is ohmmeter safe

I soldered a header strip onto a esp32 for a streaming speaker project and it doesn't work. I want to check if I joined any of the pads together.

It seems that 1.5v is typical voltage for an ohmmeter. Is it safe to test for joins or could I fry the esp32? Should ground be connected on the esp32?

Thanks.

It's safe if you power down first.

1.5V at what current ? (uA?)

It is inversely proportional to the range. We are (usually) referring to a digital multimeter which generally measures using an actual 200 mV scale which means it will not "see" a silicon semiconductor junction except on the "diode test" setting which applies about 3 V but measures only to 2 - a LED will generally light up but not register.

So for 200 mV, 200 Ohms means a 1 mA current, for 2 kΩ it would be 100 µA and so on.

You would be more likely to damage it with ESD from probing then the meter. Wear proper grounding equipment and follow appropriate practices. Is 1.5V typical? No ohm measurements are a voltage measurement across the unknown resistor with a known current. I have several ohm meters and they are all different as far as the voltage from there internal current source.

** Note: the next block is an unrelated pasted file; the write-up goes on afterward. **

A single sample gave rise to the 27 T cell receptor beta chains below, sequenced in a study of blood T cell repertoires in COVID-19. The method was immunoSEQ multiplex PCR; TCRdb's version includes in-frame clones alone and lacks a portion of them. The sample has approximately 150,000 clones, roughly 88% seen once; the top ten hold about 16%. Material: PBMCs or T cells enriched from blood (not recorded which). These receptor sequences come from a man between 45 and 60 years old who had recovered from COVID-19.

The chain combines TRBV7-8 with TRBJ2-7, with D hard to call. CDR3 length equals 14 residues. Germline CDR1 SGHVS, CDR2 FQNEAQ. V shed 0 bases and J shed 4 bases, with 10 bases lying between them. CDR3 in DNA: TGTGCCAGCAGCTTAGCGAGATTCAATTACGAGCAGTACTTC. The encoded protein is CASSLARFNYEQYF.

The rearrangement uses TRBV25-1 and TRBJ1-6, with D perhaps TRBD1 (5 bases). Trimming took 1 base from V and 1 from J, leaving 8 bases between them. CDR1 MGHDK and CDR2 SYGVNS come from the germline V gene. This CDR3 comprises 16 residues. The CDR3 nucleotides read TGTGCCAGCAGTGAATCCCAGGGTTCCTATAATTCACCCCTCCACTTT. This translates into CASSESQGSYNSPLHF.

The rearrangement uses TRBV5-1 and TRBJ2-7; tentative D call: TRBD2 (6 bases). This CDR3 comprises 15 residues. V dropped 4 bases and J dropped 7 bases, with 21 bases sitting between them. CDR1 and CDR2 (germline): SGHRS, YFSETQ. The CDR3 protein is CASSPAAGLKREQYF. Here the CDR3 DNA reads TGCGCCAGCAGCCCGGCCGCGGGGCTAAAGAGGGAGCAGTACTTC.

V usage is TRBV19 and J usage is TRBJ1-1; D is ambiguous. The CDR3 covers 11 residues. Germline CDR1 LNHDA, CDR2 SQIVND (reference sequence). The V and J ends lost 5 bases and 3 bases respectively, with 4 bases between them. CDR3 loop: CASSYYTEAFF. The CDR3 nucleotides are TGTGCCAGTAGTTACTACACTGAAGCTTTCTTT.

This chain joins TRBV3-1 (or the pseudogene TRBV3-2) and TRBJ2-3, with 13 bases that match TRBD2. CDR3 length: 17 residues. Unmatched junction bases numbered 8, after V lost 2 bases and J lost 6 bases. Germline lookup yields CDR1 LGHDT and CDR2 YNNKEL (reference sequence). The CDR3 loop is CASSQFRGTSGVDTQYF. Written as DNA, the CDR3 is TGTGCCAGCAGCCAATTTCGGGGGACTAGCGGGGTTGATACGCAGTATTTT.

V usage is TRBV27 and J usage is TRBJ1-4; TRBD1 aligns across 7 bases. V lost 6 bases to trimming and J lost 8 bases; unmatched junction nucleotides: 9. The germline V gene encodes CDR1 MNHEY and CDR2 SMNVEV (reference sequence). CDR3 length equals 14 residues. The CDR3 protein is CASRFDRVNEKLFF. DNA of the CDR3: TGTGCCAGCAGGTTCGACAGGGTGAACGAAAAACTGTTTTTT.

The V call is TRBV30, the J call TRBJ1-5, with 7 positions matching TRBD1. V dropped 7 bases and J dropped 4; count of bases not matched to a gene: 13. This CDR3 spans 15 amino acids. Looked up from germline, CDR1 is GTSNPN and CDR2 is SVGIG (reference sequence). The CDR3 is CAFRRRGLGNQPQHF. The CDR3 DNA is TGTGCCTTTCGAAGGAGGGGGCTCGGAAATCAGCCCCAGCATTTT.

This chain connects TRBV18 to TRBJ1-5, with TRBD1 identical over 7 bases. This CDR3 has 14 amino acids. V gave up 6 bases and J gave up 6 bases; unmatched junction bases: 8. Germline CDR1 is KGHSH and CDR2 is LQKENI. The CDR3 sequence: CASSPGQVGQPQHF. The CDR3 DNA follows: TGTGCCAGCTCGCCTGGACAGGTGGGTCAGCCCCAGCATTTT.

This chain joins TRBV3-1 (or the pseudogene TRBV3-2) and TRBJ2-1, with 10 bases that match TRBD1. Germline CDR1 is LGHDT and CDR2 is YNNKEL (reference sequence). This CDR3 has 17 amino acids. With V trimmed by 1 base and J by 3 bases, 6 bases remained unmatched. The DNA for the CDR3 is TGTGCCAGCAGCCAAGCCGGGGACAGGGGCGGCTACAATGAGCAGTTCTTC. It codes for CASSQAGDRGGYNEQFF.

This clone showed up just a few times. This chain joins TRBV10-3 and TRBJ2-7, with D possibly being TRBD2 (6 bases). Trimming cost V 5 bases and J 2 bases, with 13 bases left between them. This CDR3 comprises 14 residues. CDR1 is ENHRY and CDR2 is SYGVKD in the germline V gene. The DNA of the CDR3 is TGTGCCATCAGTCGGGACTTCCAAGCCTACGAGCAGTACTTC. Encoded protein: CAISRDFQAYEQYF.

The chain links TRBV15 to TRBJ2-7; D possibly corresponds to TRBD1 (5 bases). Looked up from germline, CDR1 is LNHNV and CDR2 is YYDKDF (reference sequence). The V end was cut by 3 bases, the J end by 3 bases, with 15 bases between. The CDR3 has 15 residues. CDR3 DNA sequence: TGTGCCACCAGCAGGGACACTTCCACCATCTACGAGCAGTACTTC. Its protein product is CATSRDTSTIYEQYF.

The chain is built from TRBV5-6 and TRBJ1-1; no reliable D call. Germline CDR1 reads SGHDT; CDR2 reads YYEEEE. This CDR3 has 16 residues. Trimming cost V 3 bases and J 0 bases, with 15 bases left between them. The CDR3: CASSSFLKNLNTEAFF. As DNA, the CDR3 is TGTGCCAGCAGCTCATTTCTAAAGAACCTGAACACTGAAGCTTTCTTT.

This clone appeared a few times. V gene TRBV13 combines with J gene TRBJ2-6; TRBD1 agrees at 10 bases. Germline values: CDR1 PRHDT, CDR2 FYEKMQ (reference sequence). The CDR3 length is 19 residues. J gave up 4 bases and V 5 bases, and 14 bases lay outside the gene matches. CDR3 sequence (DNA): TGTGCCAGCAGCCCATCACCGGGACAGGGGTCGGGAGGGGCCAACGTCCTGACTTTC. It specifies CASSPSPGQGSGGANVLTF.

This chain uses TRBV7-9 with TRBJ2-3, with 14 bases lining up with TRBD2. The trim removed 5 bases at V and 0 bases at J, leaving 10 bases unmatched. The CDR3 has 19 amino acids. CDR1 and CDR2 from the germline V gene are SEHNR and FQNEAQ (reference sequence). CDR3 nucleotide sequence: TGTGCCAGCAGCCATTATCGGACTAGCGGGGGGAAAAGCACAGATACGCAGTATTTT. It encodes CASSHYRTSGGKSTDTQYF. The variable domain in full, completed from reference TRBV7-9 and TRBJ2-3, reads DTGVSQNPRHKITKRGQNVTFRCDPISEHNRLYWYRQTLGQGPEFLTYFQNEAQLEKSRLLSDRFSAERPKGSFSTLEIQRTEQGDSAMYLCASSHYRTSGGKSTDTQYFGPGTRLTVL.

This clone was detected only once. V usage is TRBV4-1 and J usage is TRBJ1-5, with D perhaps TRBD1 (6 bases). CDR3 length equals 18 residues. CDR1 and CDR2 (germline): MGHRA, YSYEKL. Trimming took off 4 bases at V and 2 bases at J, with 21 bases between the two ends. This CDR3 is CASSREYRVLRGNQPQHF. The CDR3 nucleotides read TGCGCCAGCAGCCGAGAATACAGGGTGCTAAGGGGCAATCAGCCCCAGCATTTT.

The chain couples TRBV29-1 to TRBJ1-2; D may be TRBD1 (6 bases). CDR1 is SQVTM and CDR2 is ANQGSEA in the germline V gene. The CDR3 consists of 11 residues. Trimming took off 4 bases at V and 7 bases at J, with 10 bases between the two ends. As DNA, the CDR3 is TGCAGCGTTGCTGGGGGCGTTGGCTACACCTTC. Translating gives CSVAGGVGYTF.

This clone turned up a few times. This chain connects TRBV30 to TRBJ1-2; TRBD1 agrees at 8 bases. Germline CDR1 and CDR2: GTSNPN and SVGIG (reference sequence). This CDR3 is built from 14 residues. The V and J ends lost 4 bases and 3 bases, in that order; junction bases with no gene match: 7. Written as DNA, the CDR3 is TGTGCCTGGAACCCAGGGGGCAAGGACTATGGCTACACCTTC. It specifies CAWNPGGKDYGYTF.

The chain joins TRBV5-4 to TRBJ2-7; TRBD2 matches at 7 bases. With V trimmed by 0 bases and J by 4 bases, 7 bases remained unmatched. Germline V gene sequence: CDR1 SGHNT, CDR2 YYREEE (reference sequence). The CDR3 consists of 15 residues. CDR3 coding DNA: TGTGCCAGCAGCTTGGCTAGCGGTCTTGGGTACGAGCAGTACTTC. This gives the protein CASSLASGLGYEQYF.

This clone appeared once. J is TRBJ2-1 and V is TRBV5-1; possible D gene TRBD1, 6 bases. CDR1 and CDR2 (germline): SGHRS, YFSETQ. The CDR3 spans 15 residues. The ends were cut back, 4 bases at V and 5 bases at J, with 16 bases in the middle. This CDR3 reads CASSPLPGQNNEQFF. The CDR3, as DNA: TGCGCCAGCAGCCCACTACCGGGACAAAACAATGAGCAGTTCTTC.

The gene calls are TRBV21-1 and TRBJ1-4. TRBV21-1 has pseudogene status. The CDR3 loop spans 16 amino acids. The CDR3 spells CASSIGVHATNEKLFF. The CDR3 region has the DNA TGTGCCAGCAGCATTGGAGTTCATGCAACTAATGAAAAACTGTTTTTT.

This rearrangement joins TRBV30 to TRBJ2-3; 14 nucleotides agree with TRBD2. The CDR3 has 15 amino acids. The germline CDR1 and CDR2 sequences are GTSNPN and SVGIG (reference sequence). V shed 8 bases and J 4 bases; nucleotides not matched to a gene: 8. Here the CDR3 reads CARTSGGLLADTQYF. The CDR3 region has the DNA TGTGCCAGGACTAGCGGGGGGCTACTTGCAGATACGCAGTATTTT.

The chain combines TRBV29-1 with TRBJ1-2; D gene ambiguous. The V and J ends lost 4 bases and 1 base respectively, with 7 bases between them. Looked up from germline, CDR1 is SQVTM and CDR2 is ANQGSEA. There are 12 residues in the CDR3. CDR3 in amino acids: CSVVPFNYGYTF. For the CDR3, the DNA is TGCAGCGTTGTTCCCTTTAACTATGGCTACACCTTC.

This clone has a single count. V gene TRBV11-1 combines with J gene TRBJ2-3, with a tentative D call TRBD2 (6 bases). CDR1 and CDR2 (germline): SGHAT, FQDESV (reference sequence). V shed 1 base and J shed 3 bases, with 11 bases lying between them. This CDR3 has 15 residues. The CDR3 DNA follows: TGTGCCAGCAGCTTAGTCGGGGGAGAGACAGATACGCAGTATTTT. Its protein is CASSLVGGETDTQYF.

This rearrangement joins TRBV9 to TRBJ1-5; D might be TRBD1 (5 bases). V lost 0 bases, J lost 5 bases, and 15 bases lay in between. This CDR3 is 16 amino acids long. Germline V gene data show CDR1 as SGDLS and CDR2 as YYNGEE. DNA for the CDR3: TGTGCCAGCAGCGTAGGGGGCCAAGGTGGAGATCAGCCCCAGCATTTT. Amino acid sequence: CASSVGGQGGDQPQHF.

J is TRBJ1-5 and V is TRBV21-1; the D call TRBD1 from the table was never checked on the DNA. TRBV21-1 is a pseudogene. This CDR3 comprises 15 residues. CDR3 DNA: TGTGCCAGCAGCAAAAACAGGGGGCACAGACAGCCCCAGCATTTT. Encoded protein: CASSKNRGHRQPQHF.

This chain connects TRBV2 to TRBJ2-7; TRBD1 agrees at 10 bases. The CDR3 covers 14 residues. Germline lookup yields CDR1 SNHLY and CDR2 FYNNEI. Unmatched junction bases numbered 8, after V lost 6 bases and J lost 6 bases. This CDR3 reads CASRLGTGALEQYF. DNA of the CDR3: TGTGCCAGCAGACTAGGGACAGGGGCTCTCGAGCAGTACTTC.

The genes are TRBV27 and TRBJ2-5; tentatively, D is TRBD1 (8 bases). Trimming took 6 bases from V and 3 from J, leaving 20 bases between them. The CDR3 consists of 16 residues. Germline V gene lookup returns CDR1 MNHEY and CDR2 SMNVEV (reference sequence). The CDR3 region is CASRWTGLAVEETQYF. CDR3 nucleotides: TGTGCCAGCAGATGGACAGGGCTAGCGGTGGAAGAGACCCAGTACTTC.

I usually use a 5-30X magnification lense to visually inspect my small soldering, and a small flat screwdriver/needle/smallest mill for dremel to scrape between the leads if I'm unsure, if its really close you can measure just to be extra safe, next time do it before you turn it on for the first time

Resistance & voltage measurements ARE SAFE. If you measure resistance with the circuit powered-up you'll get an invalid reading and you might temporarily interrupt proper circuit operation but you won't permanently damage anything. I don't think I've ever seen it affect circuit operation, but theoretically it could happen. And, usually the reason you're measuring resistance in a circuit is because something isn't working...

Current measurements are where things get "dangerous". An ammeter is essentially a short-circuit so if you don't connect it properly you can short-out stuff and/or blow a fuse in the meter. That's why meters often have a separate current-measurement connection... So you are less-likely to accidentally have the meter in current-measurement mode.

....And if fact, current measurements (with a multimeter) are rare, and it's a pain because you have to break the circuit and insert the meter in series... I measure voltage & resistance "every day" at work but I can't remember the last time I measured current. But I do " cheat" because my bench power supply displays voltage & current.

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